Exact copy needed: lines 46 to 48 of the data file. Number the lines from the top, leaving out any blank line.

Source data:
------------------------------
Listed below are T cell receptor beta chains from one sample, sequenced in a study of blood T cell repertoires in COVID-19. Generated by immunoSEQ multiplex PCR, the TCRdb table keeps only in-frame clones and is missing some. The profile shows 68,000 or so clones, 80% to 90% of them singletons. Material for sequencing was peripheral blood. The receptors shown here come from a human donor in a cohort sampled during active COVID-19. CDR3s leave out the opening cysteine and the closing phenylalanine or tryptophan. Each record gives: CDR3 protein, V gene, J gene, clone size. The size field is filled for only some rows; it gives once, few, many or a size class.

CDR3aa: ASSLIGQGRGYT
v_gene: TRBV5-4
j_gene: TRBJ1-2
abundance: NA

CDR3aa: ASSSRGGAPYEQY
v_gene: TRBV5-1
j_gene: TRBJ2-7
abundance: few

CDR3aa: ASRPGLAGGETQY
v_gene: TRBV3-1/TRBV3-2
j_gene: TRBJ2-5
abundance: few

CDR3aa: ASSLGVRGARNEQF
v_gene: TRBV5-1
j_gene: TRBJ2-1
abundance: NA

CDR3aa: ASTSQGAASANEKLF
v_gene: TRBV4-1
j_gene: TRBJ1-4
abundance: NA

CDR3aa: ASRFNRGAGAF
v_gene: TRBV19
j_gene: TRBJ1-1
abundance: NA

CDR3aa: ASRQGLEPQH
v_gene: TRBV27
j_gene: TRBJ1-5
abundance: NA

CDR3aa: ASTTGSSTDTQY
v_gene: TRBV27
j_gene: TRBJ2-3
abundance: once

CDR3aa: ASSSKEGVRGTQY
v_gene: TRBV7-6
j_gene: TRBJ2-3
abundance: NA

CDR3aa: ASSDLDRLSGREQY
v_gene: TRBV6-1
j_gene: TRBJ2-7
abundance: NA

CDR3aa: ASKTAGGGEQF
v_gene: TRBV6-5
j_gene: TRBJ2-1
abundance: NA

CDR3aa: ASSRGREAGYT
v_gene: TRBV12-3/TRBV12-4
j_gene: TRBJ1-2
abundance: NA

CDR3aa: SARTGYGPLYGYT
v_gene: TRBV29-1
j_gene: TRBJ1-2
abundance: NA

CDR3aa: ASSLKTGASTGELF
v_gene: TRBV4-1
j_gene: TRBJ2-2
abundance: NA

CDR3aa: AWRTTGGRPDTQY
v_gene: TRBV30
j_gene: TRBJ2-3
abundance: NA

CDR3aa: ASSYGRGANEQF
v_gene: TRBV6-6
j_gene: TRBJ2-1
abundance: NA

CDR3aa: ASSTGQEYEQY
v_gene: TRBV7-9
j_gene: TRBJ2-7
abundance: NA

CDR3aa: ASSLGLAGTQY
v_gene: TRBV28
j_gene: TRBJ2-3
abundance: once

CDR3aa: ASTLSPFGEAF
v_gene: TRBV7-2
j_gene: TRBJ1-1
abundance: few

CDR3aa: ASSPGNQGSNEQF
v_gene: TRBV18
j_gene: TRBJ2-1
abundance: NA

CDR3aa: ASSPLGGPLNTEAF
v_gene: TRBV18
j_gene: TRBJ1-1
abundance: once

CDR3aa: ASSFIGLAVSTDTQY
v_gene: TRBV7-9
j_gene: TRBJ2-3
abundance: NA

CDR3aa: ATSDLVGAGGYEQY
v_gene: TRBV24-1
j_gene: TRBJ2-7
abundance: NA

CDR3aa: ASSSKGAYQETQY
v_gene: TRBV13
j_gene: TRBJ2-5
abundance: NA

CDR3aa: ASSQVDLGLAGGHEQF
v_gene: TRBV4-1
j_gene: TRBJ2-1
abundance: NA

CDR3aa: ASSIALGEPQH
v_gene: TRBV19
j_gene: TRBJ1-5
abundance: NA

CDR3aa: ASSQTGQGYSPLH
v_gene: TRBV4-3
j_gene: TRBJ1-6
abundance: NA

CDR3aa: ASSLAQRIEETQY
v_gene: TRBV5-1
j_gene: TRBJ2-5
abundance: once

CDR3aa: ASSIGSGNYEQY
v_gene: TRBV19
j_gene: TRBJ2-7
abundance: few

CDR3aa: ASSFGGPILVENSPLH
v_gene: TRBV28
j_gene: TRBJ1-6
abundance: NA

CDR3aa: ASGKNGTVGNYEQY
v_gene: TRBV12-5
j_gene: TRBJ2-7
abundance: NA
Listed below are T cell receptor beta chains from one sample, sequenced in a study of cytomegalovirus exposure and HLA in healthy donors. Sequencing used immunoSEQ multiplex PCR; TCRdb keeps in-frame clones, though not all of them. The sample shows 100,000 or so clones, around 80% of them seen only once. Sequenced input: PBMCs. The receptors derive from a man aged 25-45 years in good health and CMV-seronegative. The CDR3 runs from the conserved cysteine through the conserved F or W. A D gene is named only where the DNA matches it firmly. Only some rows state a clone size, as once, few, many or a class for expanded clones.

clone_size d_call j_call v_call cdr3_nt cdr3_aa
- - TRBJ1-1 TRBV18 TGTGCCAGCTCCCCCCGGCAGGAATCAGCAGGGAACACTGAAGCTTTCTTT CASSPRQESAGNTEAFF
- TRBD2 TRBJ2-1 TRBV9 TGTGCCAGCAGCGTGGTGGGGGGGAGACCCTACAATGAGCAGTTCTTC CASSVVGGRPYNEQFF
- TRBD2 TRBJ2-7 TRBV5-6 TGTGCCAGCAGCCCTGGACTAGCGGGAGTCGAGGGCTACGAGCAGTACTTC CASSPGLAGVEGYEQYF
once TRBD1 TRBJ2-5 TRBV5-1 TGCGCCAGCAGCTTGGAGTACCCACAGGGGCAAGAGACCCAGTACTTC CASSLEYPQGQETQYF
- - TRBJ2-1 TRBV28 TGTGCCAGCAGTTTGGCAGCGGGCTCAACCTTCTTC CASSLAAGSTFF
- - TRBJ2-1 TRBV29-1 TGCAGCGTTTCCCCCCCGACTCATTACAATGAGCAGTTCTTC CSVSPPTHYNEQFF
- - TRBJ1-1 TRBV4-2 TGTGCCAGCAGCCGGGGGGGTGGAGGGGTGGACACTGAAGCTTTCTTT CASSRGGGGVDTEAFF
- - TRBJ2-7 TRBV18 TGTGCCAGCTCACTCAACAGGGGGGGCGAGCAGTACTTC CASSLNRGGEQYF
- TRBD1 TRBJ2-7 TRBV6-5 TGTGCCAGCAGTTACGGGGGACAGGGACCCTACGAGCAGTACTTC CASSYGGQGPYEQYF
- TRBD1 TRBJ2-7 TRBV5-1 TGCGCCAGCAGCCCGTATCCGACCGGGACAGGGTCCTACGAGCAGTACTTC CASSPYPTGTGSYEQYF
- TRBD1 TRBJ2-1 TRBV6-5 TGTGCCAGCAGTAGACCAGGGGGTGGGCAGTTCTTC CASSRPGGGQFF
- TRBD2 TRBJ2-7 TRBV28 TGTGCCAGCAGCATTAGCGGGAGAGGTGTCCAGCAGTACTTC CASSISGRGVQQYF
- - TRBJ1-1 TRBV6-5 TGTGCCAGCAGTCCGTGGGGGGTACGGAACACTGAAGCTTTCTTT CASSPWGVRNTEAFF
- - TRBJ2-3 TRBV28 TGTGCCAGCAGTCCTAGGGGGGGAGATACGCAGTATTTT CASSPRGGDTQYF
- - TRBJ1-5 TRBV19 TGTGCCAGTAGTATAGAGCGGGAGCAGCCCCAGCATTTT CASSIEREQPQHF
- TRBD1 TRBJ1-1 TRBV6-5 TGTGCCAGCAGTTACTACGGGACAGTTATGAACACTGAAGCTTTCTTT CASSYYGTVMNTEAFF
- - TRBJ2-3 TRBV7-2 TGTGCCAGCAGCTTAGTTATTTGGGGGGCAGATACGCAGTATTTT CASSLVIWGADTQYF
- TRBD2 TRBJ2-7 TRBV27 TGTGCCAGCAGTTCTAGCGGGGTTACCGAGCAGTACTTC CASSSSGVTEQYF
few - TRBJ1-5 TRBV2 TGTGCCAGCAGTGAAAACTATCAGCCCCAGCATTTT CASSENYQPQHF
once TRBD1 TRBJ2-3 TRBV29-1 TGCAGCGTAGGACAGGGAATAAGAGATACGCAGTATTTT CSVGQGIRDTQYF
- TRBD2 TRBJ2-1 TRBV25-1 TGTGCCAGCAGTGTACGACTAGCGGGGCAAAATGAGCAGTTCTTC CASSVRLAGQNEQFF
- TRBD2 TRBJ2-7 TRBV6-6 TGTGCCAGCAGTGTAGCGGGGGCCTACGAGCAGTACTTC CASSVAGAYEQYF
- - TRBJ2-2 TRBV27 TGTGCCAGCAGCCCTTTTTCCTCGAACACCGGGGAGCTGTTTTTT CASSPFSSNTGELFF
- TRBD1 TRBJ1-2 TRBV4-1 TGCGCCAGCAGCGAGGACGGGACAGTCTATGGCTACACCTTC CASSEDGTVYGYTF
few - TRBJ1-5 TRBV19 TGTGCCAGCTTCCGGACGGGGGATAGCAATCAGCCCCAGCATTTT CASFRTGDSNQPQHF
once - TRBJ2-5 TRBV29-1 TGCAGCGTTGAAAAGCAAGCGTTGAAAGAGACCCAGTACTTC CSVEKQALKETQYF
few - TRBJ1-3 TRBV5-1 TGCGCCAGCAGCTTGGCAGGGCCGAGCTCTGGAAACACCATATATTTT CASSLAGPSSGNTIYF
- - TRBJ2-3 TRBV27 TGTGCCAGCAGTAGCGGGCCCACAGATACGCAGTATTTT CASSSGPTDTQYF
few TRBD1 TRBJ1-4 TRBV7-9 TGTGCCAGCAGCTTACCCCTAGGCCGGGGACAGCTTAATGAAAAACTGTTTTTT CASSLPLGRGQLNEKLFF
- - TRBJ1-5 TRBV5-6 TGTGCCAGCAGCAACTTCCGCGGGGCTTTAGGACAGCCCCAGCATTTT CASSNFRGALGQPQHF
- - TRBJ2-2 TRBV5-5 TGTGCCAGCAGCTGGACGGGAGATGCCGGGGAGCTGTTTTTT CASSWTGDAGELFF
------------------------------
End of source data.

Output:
CDR3aa: ASSRGREAGYT
v_gene: TRBV12-3/TRBV12-4
j_gene: TRBJ1-2